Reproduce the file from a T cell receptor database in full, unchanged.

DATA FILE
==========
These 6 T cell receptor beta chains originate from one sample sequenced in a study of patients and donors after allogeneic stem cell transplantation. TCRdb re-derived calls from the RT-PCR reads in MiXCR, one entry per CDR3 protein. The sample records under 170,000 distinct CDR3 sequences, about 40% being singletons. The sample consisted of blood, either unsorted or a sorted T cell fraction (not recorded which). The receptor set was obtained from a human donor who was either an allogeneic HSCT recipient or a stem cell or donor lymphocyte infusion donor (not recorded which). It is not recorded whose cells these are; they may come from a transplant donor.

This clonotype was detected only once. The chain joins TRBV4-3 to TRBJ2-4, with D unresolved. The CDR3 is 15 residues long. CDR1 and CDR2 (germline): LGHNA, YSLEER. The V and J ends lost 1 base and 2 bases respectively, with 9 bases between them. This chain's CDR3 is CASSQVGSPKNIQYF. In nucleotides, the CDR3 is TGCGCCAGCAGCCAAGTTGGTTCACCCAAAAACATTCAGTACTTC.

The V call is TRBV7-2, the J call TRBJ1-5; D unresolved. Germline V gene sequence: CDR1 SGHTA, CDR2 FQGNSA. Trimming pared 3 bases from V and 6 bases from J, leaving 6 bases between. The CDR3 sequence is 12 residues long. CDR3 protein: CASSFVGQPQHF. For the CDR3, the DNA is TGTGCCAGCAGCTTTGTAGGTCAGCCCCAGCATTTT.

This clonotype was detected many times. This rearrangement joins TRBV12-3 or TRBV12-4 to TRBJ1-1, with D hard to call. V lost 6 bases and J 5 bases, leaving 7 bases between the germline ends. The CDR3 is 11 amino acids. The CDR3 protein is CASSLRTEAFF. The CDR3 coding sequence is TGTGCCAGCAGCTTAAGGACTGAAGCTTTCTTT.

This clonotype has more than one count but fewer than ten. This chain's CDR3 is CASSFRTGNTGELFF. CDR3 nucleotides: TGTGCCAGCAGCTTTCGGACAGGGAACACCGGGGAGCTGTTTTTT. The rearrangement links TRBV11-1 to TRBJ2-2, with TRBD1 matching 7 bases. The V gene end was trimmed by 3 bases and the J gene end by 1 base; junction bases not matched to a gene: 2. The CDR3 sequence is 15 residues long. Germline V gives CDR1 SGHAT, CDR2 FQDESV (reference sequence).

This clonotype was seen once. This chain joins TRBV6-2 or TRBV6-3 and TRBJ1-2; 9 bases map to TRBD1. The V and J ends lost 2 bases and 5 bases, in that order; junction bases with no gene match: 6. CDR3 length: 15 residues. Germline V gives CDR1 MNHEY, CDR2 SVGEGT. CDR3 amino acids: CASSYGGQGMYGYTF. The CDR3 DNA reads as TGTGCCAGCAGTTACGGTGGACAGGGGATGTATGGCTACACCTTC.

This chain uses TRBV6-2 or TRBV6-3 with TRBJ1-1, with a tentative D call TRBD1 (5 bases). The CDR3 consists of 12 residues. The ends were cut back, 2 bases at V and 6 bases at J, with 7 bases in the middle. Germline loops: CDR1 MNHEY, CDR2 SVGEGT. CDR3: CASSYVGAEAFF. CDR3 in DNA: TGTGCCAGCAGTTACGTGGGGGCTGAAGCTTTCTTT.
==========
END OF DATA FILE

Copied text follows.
These 6 T cell receptor beta chains originate from one sample sequenced in a study of patients and donors after allogeneic stem cell transplantation. TCRdb re-derived calls from the RT-PCR reads in MiXCR, one entry per CDR3 protein. The sample records under 170,000 distinct CDR3 sequences, about 40% being singletons. The sample consisted of blood, either unsorted or a sorted T cell fraction (not recorded which). The receptor set was obtained from a human donor who was either an allogeneic HSCT recipient or a stem cell or donor lymphocyte infusion donor (not recorded which). It is not recorded whose cells these are; they may come from a transplant donor.

This clonotype was detected only once. The chain joins TRBV4-3 to TRBJ2-4, with D unresolved. The CDR3 is 15 residues long. CDR1 and CDR2 (germline): LGHNA, YSLEER. The V and J ends lost 1 base and 2 bases respectively, with 9 bases between them. This chain's CDR3 is CASSQVGSPKNIQYF. In nucleotides, the CDR3 is TGCGCCAGCAGCCAAGTTGGTTCACCCAAAAACATTCAGTACTTC.

The V call is TRBV7-2, the J call TRBJ1-5; D unresolved. Germline V gene sequence: CDR1 SGHTA, CDR2 FQGNSA. Trimming pared 3 bases from V and 6 bases from J, leaving 6 bases between. The CDR3 sequence is 12 residues long. CDR3 protein: CASSFVGQPQHF. For the CDR3, the DNA is TGTGCCAGCAGCTTTGTAGGTCAGCCCCAGCATTTT.

This clonotype was detected many times. This rearrangement joins TRBV12-3 or TRBV12-4 to TRBJ1-1, with D hard to call. V lost 6 bases and J 5 bases, leaving 7 bases between the germline ends. The CDR3 is 11 amino acids. The CDR3 protein is CASSLRTEAFF. The CDR3 coding sequence is TGTGCCAGCAGCTTAAGGACTGAAGCTTTCTTT.

This clonotype has more than one count but fewer than ten. This chain's CDR3 is CASSFRTGNTGELFF. CDR3 nucleotides: TGTGCCAGCAGCTTTCGGACAGGGAACACCGGGGAGCTGTTTTTT. The rearrangement links TRBV11-1 to TRBJ2-2, with TRBD1 matching 7 bases. The V gene end was trimmed by 3 bases and the J gene end by 1 base; junction bases not matched to a gene: 2. The CDR3 sequence is 15 residues long. Germline V gives CDR1 SGHAT, CDR2 FQDESV (reference sequence).

This clonotype was seen once. This chain joins TRBV6-2 or TRBV6-3 and TRBJ1-2; 9 bases map to TRBD1. The V and J ends lost 2 bases and 5 bases, in that order; junction bases with no gene match: 6. CDR3 length: 15 residues. Germline V gives CDR1 MNHEY, CDR2 SVGEGT. CDR3 amino acids: CASSYGGQGMYGYTF. The CDR3 DNA reads as TGTGCCAGCAGTTACGGTGGACAGGGGATGTATGGCTACACCTTC.

This chain uses TRBV6-2 or TRBV6-3 with TRBJ1-1, with a tentative D call TRBD1 (5 bases). The CDR3 consists of 12 residues. The ends were cut back, 2 bases at V and 6 bases at J, with 7 bases in the middle. Germline loops: CDR1 MNHEY, CDR2 SVGEGT. CDR3: CASSYVGAEAFF. CDR3 in DNA: TGTGCCAGCAGTTACGTGGGGGCTGAAGCTTTCTTT.